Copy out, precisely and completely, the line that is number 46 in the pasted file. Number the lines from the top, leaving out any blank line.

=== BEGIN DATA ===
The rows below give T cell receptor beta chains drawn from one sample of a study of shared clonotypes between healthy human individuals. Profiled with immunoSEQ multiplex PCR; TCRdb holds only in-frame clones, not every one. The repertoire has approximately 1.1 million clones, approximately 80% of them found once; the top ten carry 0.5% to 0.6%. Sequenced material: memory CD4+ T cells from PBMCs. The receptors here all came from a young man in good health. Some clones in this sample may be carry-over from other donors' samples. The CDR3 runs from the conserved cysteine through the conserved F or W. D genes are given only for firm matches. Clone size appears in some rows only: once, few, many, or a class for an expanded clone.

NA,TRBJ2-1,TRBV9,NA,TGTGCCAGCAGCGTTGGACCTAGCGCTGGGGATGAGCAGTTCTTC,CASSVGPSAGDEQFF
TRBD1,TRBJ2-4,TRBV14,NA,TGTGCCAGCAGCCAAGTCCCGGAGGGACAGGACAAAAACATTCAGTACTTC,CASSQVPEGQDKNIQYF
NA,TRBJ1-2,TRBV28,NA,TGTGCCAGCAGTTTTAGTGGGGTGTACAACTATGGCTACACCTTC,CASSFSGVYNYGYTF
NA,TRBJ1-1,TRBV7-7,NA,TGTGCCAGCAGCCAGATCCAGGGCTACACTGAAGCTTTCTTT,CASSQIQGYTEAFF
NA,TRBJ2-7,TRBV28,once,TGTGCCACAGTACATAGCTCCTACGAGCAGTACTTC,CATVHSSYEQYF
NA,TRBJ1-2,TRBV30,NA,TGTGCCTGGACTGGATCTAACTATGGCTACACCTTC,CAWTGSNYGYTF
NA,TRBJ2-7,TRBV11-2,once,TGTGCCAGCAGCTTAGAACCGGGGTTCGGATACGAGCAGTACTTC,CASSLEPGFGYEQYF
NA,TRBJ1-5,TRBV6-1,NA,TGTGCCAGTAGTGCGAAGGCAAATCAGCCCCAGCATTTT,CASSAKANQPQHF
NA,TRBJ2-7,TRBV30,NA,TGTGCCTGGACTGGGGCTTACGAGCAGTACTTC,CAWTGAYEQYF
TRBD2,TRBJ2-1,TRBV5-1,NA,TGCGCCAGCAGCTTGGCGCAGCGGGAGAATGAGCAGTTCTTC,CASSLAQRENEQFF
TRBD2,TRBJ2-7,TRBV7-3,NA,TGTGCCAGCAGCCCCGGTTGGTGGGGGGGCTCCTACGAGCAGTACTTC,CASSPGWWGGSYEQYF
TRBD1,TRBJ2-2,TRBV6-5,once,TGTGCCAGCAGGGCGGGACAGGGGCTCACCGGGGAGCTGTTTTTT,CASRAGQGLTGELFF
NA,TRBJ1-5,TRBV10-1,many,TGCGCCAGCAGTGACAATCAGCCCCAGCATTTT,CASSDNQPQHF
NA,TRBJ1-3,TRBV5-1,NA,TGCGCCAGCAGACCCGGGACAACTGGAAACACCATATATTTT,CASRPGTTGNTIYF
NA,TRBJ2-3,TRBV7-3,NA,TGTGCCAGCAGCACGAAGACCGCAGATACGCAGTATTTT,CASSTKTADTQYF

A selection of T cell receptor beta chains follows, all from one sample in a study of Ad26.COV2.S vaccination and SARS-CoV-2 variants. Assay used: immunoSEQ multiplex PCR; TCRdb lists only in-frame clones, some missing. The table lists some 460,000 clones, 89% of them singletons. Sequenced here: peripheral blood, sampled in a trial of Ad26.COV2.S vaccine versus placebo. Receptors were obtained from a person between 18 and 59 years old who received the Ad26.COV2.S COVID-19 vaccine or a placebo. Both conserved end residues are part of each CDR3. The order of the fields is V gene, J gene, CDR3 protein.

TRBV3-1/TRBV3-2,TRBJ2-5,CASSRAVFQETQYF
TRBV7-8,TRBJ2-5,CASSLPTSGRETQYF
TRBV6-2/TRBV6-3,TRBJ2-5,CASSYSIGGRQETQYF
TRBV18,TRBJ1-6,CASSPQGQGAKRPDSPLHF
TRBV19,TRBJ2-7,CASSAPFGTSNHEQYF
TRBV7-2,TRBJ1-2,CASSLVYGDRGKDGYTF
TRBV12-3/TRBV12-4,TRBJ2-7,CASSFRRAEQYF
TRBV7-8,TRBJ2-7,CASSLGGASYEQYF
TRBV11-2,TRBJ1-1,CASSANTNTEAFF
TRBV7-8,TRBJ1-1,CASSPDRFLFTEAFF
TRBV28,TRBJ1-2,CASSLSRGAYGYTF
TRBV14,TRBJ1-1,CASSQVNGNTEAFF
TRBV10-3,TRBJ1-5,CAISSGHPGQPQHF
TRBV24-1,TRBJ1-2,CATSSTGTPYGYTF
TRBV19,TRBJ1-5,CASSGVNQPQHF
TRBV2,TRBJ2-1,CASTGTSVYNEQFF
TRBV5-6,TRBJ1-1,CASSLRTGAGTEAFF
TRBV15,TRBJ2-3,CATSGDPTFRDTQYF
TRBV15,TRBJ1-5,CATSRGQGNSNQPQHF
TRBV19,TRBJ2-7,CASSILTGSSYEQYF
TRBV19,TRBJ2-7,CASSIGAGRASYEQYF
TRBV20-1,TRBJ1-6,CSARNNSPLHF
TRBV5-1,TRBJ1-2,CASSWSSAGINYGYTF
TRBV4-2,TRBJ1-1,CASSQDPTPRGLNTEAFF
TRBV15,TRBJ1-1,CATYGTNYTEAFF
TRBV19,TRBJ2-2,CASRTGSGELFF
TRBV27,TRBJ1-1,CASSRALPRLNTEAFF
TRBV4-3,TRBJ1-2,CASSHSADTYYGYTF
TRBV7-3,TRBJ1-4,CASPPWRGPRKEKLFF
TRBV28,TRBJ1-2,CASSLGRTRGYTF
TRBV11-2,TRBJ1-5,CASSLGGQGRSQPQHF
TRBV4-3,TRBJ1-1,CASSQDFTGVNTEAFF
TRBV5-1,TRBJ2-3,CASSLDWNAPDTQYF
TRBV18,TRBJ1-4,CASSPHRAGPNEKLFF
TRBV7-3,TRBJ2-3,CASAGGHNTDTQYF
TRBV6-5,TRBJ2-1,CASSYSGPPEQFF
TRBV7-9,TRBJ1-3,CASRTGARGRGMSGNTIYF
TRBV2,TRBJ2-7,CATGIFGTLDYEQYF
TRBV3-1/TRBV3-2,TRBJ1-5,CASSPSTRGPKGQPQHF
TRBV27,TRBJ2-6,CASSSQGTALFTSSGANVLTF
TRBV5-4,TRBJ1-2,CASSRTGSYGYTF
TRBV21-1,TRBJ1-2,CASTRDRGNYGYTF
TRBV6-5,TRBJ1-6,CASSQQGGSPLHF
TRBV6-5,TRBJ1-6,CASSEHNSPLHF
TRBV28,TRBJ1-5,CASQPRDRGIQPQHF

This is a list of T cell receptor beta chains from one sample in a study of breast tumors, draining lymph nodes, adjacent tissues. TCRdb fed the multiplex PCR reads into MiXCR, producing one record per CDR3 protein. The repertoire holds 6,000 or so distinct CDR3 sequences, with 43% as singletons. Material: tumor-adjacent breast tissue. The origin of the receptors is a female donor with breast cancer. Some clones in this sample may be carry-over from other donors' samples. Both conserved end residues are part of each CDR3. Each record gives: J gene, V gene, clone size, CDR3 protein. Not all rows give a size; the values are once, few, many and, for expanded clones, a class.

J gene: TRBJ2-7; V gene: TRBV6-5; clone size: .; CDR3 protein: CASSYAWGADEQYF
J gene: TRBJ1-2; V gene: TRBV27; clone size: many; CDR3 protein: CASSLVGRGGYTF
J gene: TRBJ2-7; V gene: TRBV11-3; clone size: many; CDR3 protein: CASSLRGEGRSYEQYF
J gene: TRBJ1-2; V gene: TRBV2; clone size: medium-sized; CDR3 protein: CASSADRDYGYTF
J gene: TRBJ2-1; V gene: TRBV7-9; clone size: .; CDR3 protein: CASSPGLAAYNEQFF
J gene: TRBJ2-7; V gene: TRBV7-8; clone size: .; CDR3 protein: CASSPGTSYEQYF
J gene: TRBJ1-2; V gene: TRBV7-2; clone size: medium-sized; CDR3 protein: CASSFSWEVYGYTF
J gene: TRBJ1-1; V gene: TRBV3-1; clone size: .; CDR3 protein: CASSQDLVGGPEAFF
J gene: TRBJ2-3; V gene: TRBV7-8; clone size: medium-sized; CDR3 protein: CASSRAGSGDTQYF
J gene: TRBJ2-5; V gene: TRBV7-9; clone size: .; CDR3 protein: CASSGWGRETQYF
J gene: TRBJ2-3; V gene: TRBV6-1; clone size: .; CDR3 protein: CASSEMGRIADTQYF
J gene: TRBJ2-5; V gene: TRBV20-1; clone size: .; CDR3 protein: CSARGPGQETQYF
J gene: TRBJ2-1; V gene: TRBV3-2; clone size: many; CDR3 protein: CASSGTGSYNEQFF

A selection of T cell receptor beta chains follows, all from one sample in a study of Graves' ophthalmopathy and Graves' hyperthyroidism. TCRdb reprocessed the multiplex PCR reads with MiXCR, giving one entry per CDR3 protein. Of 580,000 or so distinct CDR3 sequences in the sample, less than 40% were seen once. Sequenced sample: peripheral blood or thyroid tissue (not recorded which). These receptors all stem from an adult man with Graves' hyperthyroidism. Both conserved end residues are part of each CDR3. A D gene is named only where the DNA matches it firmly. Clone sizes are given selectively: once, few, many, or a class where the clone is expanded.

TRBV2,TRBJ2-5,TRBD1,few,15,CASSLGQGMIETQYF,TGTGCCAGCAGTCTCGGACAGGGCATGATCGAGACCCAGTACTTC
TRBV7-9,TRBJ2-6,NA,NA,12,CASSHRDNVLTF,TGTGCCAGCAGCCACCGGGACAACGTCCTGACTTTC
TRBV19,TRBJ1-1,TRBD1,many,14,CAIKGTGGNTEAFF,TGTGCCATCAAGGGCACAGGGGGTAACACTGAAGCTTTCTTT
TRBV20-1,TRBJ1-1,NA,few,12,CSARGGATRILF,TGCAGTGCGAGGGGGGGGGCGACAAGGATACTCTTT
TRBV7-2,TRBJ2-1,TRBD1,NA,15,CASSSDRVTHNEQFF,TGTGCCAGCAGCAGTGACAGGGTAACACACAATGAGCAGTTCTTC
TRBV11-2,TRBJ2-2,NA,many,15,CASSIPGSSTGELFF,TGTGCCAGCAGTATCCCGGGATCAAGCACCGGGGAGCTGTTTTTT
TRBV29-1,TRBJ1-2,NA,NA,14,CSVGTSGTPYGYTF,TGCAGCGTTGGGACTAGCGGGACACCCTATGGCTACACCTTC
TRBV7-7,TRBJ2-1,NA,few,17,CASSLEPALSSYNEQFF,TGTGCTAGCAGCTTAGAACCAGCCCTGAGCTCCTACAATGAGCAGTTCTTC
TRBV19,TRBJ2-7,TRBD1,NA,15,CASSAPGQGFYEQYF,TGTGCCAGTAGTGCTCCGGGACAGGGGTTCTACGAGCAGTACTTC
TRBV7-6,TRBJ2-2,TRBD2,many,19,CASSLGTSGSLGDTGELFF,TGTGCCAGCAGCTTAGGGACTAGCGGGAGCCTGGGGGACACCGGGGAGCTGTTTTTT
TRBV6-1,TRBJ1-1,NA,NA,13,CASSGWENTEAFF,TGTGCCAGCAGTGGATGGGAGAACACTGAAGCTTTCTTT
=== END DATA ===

TRBV7-3,TRBJ1-4,CASPPWRGPRKEKLFF